Posts Tagged Architecture
WATER BRANCH HOUSE
Exhibition title: MOMA Home Delivery Fabricating the Modern Dwelling
Venue: The Museum Of Modern Art, New York / 11 West 53 Street, between Fifth and Sixth avenues, NY, USA
2008.07.20 – 2008.10.20
Water block is a piece of plastic tank. By piling them up, you can build anything from furniture to a house. It is very light and easy to carry around. Water or other types of liquid can be stored inside. It is in the shape that each cube of 100×100mm is connected staggeringly so they can be turned into a variety of shapes. Furthermore, it can form a strong structure by joining its concave and convex firmly.
The weight of Water Block can be adjusted by the volume of liquid that you pour inside, and it also can be used as a safe to keep the water for emergency. By connecting the pieces, liquid can flow into the next block and run around within the tanks. By doing so, Water block can function not only as a structure but also as many other roles:
– Thermal insulation
– Network wiring
– Filtering by concave and convex, water purification system with precipitation tank
– Absorbing shock with its soft material
– Lighting equipment
– Storing rainwater
– Greening of wall and floor
– Change its role by the thing you put inside (such as mud, sand, concrete, opaque liquid, etc.)
– Hydroelectric generation
Moreover, Water block is a trial case of using PET, the Hydro/Biodegradable polyester that can eventually go back to the ground. If it is successful, a new sustainable recycling system will be realized that takes the route from a container, to construction material, and to soil.
And I would like to refer you to check out more on neo-modernism by reading
HOME DELIVERY: FABRICATING THE MODERN DWELLING , a MOMA article
that includes a great video of modern dwelling through the years. Kengo Kuma and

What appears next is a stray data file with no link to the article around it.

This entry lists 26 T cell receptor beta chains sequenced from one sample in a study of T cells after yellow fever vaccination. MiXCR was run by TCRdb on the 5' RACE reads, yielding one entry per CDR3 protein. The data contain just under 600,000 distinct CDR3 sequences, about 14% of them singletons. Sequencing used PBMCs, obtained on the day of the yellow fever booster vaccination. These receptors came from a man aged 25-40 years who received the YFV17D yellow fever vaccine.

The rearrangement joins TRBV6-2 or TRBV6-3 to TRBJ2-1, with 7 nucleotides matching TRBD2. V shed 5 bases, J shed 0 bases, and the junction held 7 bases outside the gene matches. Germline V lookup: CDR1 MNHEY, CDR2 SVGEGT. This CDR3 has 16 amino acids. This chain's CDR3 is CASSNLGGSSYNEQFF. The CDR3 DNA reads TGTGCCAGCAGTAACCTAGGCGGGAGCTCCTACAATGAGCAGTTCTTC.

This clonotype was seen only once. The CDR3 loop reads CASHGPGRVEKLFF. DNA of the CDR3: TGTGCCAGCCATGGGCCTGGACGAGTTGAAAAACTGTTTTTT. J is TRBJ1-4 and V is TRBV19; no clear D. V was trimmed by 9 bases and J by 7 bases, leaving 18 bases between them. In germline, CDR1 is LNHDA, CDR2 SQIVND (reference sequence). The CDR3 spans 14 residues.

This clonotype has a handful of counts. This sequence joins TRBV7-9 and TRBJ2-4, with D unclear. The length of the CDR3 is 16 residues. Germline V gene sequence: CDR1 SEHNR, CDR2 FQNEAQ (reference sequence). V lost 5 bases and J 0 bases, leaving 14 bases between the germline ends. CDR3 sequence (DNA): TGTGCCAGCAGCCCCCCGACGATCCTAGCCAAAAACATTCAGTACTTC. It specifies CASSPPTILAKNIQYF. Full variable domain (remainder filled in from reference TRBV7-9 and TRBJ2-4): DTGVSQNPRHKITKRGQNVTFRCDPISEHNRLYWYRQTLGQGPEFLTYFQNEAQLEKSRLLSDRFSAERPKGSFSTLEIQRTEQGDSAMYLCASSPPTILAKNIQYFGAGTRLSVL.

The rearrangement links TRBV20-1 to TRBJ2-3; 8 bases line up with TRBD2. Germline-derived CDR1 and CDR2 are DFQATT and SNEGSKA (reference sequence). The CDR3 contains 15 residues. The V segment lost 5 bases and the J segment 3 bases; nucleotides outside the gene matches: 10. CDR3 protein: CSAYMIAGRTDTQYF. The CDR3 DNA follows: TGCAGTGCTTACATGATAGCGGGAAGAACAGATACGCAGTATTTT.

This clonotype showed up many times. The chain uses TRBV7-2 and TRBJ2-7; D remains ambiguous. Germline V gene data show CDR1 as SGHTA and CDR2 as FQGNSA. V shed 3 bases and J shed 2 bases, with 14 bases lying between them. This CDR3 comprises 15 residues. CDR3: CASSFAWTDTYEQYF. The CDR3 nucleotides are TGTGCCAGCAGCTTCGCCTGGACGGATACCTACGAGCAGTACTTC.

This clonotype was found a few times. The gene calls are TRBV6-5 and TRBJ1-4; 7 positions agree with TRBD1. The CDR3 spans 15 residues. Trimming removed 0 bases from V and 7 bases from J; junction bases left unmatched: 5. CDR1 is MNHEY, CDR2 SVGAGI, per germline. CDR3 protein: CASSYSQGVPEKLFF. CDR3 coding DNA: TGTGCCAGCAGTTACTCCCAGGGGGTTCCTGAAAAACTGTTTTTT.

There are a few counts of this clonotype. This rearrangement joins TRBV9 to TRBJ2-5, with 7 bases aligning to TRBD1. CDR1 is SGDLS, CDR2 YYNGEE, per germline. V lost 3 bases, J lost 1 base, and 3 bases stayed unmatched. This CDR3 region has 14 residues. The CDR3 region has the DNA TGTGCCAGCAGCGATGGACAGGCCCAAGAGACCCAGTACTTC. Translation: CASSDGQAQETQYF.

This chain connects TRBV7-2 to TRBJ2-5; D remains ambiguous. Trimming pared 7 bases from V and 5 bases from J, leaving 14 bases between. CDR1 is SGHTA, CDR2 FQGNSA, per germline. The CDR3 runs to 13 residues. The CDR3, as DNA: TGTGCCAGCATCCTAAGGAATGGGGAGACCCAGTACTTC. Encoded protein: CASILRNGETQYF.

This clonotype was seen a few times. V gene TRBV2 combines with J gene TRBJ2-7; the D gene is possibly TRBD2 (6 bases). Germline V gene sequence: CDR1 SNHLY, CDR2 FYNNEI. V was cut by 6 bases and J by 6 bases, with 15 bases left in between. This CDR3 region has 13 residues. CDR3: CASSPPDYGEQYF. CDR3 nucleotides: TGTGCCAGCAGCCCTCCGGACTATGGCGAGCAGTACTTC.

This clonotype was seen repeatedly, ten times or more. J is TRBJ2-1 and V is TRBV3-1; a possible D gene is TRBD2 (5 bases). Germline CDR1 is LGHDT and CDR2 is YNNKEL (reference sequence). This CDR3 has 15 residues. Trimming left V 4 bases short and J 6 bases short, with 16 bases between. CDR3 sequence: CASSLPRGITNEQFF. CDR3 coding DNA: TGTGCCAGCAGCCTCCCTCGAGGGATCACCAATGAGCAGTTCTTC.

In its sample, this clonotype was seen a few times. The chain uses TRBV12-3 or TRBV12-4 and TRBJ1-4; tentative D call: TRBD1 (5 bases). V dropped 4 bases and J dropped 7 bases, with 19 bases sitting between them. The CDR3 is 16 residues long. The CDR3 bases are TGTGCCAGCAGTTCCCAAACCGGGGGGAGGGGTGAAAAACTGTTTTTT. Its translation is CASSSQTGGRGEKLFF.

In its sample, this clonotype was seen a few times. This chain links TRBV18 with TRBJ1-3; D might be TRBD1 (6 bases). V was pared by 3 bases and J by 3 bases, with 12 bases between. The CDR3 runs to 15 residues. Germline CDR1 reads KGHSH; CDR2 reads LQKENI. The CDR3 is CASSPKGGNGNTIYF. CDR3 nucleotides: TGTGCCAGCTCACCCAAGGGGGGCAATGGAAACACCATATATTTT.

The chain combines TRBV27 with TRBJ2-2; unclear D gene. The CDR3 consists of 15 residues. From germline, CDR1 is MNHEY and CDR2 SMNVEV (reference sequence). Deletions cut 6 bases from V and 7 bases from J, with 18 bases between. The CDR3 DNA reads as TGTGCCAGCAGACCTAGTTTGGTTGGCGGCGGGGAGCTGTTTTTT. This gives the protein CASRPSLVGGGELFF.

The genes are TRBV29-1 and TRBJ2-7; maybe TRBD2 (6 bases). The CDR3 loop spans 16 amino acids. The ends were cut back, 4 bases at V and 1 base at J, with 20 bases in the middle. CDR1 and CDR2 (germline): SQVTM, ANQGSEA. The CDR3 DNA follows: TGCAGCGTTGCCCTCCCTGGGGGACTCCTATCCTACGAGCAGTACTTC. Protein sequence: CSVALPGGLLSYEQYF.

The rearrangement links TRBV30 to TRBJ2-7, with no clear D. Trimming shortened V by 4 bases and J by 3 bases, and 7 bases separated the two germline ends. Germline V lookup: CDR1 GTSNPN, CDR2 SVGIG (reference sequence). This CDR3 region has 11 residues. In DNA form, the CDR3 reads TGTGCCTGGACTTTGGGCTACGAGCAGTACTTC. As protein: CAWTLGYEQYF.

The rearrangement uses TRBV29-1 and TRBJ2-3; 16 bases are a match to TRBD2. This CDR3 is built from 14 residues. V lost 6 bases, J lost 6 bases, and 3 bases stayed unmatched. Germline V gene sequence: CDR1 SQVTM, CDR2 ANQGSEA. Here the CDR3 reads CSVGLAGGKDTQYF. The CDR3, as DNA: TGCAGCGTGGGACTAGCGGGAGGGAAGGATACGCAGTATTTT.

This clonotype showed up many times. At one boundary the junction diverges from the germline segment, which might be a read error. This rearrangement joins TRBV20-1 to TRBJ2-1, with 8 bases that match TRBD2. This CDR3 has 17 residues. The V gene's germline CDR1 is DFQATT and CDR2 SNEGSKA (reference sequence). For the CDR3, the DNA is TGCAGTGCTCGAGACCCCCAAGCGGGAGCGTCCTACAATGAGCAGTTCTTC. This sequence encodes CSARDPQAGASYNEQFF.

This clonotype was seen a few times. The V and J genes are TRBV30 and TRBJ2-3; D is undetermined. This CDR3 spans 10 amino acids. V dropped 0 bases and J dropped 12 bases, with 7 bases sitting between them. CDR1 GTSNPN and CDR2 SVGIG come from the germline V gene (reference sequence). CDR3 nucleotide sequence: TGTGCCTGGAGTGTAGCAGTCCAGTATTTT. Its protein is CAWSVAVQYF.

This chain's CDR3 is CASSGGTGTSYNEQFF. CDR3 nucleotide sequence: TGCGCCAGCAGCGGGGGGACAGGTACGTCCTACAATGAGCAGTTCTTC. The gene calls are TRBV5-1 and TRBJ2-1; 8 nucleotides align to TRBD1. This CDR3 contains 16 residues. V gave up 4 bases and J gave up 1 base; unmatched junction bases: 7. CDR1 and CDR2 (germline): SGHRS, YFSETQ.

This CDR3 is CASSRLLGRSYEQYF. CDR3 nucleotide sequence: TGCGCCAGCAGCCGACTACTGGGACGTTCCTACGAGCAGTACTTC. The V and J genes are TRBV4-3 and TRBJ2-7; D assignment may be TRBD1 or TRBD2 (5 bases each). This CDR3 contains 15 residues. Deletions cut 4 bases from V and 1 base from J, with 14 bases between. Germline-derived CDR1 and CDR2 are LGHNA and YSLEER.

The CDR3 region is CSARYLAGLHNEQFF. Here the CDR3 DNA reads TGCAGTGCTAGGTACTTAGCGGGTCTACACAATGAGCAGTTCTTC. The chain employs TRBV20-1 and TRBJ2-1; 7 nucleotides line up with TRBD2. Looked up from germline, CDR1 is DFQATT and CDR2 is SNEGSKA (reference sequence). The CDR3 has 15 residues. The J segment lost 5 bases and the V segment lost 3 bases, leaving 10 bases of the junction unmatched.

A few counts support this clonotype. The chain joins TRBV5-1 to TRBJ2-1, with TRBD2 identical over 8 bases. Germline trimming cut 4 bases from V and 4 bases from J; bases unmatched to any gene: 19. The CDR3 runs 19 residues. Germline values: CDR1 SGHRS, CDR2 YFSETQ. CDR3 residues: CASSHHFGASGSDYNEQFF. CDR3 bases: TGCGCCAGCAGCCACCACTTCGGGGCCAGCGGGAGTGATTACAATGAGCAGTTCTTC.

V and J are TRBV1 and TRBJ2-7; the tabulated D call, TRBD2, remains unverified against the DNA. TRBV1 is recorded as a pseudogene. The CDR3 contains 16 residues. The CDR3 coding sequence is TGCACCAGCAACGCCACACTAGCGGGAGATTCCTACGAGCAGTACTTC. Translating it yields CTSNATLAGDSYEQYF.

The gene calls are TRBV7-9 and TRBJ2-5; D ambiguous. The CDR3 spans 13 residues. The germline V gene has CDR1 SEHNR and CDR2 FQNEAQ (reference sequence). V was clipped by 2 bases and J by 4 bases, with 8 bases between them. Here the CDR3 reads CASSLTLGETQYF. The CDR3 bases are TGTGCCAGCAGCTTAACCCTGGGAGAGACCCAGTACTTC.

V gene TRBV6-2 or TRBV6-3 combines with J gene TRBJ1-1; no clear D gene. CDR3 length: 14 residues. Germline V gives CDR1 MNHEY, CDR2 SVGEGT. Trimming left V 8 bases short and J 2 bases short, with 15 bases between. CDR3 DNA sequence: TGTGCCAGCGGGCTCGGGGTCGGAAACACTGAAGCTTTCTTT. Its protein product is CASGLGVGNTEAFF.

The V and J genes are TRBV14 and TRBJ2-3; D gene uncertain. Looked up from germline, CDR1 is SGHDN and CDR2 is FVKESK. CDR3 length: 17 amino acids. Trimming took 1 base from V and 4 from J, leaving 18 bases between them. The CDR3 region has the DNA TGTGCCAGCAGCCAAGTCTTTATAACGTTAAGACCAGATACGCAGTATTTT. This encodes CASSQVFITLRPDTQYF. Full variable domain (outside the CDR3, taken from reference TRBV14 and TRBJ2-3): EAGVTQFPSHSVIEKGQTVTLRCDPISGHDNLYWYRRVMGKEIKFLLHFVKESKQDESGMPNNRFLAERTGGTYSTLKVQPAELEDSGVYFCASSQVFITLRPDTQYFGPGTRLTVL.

Associates also designed a Starbuck’s in Japan that is out of this world.
courtesy of Key Operation Inc.
The house’s asymmetrical roofline maximizes both its playfulness as well as its volume. The architect has created within a complex interior space consisting of rooms of varying sizes, which are stack on top of each other over three floors. One would not be able to observe such a structure from outside of the house, but it reflects the layout of the area, which has a mixture of detached houses, both large and small. The biggest room in the house is the dining/living room, stretched horizontally to fit the whole width of the house. By extending the room vertically, the architect has opened up this room to the rest of the house. What look like shelves jutting out of one wall of this room are actually steppingstones for the pet cat to enter into the adjacent rooms through the openings placed higher up on the wall. This arrangement leaves the ample staircase and landings, which double up as a library, undisturbed from the burst of activities of the feline member of the family, while the rest of the family uses them as a place of quietude. Moreover, just as the garage became the visual focal point for the exterior of the house, the staircase, painted also brightly pink, signals a gathering of all the separate interior sections of Neko no Ie.
By varying the sizes of the rooms and painting them in different colours, the architect has emphasized their uniqueness and separateness. At the same time, he has managed to link the rooms through small and large openings so that none of the rooms is completely isolated. Autonomy is respected but isolation is discouraged. For instance, a large opening in the wall of the dining/living room, which looks into the kitchen, allows the person who is cooking to connect with the person who is being served. In the meantime, the cat can slip into the study located above the kitchen through yet another, this time smaller, opening. The rooms’ co-dependence is thus implicitly emphasized. Neko no Ie is a symbolic celebration of the emergence of the modern Japanese family, more democratic than the traditional one preceding it, allowing each member to flourish independently while nurturing a supportive environment. Ironically, a pet cat was an integral part of it.
(Text by Yuki Sumner 2011)
Structural Engineer: aR Structural Engineering
Construction: Tokyo Gumi